Why Arab Youth Migrate?

Research on Migration and Youth Prospects in the Region
19 January, 2020

The Arab Center for Research and Policy Studies has published the book Why Arab Youth Migrate: Research on Migration and Youth Prospects in the Region, featuring selected studies presented during the Center's Sixth Social Sciences and Humanities Conference convened in March 2017 in Doha on the theme of Arab youth, migration and the future – a topic of particular importance in the current Arab world context – and to the prospects of this vital age group's meeting the political and economic development challenges of the future. Youth migration has soared in an increasingly volatile, globalized and conflict-ridden modern era. Migration also forms the third most important factor in population growth, after birth and death rates, and so is a key concern for nations of the future.

The book's twenty-three chapters, covering 912 pages, feature an introduction "Migrations of Arab Youth in a Changing World" by Editor Morad Diani. The 23 chapters are presented in seven different sections; the first section with three chapters covers Arab young women's migration (legal and illegal migration to both Europe and conflict zones and subsequent conscription in extremist groups; case studies of Lebanese women's skilled labor migration to the Gulf; gender factors involved in Lebanese student international migration).

The second section's four chapters cover a critical assessment of European Union migration restriction policy and legislation and the uncertain status of Arab migrants therein (Arab youth migration to the European Union; the impact of selective EU migration policies on Arab migrants and the realities of Arab youth migrants; the depletion of Arab human resources and impact of the so-called "brain drain" on Arab migration source states; the migration of Algerian students in all of its geographical, administrative, legal-legislative and psychological dimensions).

Section three presents studies of migration realities as reflected in the media in three chapters (conflicting identities of third generation migrants in Belgian city of Anvers; the place of youth in Moroccan migration to France between 1912 and 1974; German print media images of refugees in general and Arab-Islamic refugees in particular, whether stereotypical or diverse and nuanced, and the role played by ideology).

Section four's four studies examine the promise of demographic growth and the failures of development policies (the Maghreb as a case study of the blessing and affliction of the demographic surge at the outset of the 3rd millennium; the impacts of the mismatch of education outcomes and the labor market on migration decisions of young Egyptians; an inductive approach to the socio-economics of Moroccan youth migration between illusions of development and economic realities and the spatial and social ramifications thereof; the youth of Khouribga, Morocco as a case study of integrated socio-economic development policy and investment in intangible capital towards the integration of youth in these spheres).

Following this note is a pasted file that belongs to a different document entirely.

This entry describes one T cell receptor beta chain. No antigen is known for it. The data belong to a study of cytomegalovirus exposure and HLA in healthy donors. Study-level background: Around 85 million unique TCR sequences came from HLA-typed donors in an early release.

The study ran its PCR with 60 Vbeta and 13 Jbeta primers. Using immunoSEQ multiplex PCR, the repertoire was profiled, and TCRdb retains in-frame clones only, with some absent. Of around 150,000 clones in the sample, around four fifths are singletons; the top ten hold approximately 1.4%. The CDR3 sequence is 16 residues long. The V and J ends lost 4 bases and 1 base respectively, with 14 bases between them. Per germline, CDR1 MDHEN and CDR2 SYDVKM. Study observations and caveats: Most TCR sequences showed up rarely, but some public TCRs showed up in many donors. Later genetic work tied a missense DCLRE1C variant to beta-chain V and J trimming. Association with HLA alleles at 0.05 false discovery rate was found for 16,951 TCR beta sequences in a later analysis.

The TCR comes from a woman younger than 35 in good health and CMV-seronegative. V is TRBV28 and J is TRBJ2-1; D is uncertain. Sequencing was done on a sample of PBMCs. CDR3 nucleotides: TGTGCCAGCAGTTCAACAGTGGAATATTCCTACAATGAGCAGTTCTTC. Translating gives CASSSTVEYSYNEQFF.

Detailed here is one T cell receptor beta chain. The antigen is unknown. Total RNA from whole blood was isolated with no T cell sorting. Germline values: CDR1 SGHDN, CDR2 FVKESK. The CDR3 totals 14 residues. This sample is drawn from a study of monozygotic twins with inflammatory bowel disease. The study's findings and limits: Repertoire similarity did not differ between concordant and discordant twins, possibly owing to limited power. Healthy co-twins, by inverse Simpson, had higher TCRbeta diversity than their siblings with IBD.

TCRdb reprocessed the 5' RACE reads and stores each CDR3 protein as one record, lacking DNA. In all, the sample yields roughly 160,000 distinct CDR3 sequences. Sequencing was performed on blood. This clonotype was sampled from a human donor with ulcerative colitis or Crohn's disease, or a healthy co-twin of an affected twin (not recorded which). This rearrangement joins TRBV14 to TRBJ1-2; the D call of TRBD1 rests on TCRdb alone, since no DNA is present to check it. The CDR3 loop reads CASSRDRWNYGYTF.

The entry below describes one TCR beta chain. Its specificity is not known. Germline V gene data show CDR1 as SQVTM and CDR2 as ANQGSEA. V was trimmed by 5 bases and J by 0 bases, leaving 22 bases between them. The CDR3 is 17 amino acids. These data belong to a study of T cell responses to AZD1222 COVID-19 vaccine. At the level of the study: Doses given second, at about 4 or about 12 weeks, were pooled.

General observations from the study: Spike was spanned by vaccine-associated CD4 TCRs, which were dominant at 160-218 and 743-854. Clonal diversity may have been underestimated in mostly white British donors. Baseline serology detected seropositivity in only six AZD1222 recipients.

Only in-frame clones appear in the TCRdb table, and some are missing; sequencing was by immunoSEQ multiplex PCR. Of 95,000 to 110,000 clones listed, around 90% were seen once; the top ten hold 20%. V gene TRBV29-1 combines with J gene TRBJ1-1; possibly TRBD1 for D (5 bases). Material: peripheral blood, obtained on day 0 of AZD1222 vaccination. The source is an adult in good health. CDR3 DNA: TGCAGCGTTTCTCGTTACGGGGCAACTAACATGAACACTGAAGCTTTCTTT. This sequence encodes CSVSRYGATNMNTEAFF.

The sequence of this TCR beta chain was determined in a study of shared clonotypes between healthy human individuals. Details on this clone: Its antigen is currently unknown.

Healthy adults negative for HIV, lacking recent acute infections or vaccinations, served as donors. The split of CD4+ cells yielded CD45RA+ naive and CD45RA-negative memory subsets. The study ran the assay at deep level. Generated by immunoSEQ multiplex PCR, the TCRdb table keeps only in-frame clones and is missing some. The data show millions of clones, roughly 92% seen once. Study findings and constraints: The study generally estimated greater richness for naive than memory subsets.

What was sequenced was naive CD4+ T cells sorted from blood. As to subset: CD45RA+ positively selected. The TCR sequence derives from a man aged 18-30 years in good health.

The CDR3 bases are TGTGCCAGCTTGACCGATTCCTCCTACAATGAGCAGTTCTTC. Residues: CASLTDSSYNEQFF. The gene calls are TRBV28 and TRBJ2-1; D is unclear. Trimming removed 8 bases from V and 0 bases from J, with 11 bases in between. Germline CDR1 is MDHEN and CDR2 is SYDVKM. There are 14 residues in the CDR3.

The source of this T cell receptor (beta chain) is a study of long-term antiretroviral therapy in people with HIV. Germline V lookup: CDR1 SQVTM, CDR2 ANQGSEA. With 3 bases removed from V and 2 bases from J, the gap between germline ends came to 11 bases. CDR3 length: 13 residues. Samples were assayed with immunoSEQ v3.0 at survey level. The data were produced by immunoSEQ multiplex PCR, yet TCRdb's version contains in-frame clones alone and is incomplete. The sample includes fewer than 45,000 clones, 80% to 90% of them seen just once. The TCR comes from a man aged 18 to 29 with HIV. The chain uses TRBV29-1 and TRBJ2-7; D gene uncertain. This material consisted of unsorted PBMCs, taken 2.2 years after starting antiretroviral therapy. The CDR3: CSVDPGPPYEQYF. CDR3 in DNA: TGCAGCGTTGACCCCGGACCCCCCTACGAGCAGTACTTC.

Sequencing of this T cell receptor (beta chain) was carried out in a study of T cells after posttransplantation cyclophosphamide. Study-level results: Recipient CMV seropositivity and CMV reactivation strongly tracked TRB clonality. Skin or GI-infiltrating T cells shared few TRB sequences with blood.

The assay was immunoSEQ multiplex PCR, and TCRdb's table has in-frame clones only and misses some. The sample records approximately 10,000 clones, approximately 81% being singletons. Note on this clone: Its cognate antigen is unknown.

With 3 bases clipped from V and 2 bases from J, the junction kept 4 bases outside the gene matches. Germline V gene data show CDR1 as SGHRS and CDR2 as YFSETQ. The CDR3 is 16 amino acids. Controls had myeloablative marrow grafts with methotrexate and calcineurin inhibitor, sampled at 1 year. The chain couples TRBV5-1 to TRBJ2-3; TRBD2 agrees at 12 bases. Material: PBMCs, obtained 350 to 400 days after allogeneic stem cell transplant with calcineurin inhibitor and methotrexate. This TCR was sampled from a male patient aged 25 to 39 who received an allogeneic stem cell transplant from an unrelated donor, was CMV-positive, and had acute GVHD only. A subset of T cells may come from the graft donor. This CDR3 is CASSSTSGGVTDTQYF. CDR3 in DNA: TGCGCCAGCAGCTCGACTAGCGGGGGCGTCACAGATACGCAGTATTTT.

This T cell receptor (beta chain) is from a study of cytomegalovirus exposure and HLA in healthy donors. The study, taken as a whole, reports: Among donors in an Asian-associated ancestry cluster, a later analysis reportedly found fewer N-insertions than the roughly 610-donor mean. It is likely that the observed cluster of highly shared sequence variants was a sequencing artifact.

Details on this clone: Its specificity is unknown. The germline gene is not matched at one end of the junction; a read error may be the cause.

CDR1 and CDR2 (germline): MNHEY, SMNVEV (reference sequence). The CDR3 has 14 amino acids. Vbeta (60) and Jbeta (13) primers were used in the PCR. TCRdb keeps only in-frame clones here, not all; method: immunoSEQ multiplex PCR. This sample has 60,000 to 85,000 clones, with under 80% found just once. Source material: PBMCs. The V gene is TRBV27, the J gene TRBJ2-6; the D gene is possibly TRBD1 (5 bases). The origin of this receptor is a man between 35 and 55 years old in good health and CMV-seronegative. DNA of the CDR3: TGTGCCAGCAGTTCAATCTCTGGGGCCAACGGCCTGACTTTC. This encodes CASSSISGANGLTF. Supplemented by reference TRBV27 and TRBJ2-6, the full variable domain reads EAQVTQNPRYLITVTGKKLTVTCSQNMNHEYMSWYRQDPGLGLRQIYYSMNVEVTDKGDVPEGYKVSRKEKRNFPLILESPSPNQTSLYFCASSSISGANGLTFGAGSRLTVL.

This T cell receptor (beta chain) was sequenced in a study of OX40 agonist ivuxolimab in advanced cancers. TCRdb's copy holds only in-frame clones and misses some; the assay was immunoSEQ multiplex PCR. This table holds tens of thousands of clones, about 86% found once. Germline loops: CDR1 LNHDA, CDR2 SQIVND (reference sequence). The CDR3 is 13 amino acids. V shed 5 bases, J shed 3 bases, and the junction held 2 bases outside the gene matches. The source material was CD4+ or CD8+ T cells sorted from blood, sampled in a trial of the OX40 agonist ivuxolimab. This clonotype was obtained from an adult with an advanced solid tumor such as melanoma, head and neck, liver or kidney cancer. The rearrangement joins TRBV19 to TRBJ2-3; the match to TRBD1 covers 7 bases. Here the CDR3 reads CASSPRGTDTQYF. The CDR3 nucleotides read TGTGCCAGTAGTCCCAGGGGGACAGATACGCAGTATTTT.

The fifth section comprises sociological analysis of the opportunities and threats of migration in three chapters (ambitions of youth migration and social exclusion in Algeria and Morocco; the "al-Hreik" phenomenon of clandestine migration towards Europe in Morocco; opportunities and threats to pluralism and social cohesion from migrant resettlement policies).  

Section six, "Promises of Return and Limiting the Brain Drain," contains three chapters (Arab youth reverse migration: problematic realities of inclusion and integration policies in Algerian society; the failure of efforts to stem the Algerian brain drain and promote return, or to include integration of returning youth into development roles; Algerian external migration (1991-2015): a careful look at causes and ramifications towards creation of diaspora knowledge networks, or material conditions conducive to the physical return of skilled migrants).

Section Seven, "On Palestinian Immigration and Migration to the Gulf States," comprises three chapters (Palestinian youth migration abroad: reality and desire, examining the economic and social factors impacting young peoples' aspirations and thought about migration; Palestinian refugee youth in Lebanon, examining the relationship between employment, uncertainty regarding the future and the fragility of social and political opportunities given the policy of the authoritarian Lebanese state leading to youth migration; Population Disruptions and Political Stability  as immigration  challenges in the states of the Gulf Cooperation Council (GCC), assessing demographic change and political stability in the countries of the Gulf Cooperation Council following the Arab Spring revolutions beginning In 2011 and analyzing the relationship between population change, national identity, and internal stability, with changes in the distribution of population and the structure of the local population standing closely related to threats to national security and stability, especially when combined with variables such as ethnic diversity, international migration, democratization and regional conflicts.

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